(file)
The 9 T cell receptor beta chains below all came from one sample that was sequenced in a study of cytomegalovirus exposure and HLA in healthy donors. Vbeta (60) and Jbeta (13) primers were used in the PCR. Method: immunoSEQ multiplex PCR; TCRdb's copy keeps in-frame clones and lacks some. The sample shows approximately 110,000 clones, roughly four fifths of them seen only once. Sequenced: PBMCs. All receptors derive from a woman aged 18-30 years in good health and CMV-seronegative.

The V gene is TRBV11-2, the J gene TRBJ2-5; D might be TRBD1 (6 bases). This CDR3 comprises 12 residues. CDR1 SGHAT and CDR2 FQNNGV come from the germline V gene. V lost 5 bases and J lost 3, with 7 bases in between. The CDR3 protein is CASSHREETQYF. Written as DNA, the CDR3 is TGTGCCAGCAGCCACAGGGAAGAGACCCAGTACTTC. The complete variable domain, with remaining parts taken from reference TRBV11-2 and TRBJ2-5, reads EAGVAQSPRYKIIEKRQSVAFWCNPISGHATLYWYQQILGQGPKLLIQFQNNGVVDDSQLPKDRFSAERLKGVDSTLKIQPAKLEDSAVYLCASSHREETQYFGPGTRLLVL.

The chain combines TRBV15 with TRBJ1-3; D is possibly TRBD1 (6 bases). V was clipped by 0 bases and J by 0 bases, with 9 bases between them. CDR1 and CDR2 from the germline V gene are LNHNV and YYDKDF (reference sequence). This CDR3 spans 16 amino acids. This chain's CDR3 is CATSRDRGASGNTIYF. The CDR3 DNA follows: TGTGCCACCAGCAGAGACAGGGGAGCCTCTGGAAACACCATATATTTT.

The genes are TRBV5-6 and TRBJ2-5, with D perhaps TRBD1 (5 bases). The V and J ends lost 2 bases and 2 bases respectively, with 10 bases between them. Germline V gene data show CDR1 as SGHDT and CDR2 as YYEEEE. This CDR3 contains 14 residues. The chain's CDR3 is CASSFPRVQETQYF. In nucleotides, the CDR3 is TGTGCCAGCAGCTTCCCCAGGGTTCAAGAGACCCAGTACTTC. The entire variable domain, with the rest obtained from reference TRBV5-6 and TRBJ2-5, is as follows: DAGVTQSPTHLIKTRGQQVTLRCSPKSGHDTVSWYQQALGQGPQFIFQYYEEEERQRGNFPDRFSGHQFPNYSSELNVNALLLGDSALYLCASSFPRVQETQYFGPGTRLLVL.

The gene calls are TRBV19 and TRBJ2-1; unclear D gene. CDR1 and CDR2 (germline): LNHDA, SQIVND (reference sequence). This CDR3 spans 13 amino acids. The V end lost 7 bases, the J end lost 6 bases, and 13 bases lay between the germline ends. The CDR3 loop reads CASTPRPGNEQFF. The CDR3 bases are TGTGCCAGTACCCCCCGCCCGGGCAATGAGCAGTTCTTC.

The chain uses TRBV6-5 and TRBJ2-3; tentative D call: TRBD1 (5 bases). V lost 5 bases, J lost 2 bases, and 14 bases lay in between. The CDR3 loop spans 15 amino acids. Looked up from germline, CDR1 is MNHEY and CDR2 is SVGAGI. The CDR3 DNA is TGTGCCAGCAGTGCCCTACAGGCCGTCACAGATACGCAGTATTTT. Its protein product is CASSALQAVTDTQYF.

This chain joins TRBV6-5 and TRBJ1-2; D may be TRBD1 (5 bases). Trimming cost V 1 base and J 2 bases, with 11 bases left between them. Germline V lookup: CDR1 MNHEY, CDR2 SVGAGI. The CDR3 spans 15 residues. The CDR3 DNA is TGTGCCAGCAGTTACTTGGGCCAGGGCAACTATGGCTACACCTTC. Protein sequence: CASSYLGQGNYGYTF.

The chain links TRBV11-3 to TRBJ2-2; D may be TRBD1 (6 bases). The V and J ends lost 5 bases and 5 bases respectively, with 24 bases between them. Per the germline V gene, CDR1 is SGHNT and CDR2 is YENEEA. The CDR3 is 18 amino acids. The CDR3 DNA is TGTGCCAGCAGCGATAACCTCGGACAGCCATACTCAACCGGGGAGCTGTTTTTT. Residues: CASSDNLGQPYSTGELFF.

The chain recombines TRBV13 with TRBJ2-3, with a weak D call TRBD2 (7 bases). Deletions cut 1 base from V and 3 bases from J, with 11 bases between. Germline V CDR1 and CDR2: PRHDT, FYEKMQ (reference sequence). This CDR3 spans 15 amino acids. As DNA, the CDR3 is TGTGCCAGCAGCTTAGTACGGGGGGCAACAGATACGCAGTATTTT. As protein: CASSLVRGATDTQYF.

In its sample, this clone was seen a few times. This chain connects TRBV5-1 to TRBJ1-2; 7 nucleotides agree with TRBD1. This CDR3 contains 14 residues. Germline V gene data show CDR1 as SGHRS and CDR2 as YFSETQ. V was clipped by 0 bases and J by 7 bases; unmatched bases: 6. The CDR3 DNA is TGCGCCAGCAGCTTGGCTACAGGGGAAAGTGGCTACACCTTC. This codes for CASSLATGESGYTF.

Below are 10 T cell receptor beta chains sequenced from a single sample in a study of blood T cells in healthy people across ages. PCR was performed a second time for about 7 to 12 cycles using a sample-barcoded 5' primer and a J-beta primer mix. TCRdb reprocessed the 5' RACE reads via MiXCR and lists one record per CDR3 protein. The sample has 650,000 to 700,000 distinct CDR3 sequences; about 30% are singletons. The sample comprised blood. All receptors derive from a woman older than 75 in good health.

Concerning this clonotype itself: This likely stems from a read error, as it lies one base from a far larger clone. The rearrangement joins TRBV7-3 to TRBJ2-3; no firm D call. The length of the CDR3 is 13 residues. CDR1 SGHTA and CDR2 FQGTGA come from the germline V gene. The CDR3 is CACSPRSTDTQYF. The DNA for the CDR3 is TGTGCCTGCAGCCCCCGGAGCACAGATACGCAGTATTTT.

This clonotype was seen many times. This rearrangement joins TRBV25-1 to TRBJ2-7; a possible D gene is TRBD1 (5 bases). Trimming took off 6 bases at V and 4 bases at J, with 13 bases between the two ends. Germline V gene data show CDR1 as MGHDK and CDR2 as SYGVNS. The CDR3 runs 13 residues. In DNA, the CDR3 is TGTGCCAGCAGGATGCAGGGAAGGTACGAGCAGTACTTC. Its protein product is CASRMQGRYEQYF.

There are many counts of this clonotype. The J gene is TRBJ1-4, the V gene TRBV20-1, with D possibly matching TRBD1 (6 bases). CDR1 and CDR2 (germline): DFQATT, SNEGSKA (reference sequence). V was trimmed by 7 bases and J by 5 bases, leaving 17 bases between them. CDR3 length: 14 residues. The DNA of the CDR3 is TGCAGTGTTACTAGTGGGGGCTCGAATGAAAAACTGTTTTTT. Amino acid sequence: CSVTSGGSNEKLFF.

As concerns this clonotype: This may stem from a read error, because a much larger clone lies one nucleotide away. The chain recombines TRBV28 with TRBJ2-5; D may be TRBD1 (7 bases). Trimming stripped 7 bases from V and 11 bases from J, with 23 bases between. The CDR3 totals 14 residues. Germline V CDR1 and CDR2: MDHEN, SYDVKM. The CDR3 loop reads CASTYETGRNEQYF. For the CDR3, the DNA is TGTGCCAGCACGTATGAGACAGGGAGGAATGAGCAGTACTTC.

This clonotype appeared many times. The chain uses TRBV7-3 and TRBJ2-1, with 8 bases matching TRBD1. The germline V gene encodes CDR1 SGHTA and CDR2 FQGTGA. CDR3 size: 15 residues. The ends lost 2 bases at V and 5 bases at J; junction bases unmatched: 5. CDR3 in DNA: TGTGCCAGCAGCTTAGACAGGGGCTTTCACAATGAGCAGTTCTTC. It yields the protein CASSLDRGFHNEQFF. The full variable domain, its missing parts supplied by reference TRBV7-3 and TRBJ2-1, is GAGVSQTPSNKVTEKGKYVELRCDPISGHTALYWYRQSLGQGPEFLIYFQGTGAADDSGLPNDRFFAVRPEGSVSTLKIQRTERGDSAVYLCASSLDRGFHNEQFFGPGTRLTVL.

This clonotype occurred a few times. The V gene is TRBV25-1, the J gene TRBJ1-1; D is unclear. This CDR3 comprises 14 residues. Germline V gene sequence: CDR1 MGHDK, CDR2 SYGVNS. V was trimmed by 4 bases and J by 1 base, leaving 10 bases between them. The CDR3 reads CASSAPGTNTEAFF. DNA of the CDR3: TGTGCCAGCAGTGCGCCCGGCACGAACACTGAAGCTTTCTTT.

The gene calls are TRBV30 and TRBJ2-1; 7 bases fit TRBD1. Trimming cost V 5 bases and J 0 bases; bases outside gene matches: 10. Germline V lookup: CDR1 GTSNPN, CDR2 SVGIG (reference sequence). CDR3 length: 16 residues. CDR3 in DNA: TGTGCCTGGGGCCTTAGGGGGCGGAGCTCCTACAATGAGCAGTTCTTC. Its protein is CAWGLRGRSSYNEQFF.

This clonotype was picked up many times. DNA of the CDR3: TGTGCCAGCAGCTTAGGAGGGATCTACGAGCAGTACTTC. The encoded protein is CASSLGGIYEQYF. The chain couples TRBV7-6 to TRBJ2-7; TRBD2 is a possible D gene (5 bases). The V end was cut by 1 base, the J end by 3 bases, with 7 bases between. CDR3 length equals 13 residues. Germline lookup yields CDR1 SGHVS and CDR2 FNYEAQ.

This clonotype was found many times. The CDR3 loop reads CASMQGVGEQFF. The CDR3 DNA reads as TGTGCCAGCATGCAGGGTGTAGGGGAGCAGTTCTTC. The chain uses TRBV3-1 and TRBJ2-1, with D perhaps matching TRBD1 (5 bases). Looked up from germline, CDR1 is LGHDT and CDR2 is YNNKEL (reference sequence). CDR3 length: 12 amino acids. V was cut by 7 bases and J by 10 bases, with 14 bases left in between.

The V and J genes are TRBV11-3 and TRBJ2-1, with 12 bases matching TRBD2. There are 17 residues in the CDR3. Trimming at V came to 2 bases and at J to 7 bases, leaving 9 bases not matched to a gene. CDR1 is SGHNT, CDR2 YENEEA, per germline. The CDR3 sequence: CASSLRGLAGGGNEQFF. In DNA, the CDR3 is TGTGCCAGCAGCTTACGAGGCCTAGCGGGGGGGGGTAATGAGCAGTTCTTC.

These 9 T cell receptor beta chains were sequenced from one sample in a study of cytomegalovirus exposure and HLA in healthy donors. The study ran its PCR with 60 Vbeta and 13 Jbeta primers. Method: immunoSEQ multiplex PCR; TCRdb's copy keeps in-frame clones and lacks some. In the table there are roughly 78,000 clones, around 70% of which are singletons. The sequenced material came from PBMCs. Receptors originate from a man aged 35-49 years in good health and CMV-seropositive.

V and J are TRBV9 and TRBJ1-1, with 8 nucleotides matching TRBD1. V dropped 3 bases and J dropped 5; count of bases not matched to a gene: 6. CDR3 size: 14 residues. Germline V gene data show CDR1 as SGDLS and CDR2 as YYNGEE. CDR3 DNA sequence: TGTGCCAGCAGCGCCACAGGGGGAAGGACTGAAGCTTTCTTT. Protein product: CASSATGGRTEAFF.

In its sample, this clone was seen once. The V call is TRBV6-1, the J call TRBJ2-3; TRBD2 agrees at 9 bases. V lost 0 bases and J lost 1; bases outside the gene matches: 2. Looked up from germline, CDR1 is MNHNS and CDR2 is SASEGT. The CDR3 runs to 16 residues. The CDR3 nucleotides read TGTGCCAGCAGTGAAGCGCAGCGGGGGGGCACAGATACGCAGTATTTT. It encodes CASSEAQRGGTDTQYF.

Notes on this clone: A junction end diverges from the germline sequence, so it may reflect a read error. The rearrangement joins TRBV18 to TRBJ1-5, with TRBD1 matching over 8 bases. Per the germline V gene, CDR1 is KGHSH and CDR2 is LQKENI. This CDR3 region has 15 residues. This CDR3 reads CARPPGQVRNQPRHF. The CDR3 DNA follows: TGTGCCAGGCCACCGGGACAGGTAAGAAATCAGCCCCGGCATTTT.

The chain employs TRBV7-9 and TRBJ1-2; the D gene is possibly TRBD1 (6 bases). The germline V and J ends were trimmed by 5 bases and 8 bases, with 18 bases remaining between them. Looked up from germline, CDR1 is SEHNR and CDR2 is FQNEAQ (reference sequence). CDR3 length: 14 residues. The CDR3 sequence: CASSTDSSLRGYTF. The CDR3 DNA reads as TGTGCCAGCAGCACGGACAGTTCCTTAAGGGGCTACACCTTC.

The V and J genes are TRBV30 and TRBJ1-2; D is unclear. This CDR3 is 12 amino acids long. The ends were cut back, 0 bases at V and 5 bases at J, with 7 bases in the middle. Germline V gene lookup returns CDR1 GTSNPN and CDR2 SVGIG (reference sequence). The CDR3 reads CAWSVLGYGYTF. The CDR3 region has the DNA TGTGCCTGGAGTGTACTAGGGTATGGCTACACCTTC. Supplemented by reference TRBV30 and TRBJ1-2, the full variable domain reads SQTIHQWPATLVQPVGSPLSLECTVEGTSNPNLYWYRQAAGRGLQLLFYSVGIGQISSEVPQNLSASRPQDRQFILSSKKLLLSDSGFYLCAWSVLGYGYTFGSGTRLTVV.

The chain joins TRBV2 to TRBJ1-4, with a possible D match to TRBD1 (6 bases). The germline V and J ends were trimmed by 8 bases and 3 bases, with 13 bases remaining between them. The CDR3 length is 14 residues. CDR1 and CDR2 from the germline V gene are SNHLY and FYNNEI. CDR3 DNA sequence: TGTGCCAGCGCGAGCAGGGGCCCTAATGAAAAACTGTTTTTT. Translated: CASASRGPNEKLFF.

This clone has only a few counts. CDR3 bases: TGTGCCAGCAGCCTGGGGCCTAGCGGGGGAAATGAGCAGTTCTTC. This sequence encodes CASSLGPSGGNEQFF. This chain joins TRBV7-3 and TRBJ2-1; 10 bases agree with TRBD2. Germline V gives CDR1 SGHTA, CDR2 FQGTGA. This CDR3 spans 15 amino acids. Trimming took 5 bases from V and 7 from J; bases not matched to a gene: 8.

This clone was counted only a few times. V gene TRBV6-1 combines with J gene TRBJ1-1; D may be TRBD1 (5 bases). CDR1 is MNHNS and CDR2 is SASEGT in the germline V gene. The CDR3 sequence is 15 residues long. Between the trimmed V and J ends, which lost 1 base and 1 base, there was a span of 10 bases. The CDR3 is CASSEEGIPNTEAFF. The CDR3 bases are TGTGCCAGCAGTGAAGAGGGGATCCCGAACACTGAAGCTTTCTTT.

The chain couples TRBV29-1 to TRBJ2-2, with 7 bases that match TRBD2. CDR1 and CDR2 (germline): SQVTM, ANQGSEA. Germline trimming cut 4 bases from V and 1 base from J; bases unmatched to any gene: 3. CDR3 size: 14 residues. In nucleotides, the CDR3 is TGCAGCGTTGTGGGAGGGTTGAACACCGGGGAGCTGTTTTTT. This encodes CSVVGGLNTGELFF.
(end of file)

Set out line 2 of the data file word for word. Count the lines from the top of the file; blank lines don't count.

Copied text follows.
The V gene is TRBV11-2, the J gene TRBJ2-5; D might be TRBD1 (6 bases). This CDR3 comprises 12 residues. CDR1 SGHAT and CDR2 FQNNGV come from the germline V gene. V lost 5 bases and J lost 3, with 7 bases in between. The CDR3 protein is CASSHREETQYF. Written as DNA, the CDR3 is TGTGCCAGCAGCCACAGGGAAGAGACCCAGTACTTC. The complete variable domain, with remaining parts taken from reference TRBV11-2 and TRBJ2-5, reads EAGVAQSPRYKIIEKRQSVAFWCNPISGHATLYWYQQILGQGPKLLIQFQNNGVVDDSQLPKDRFSAERLKGVDSTLKIQPAKLEDSAVYLCASSHREETQYFGPGTRLLVL.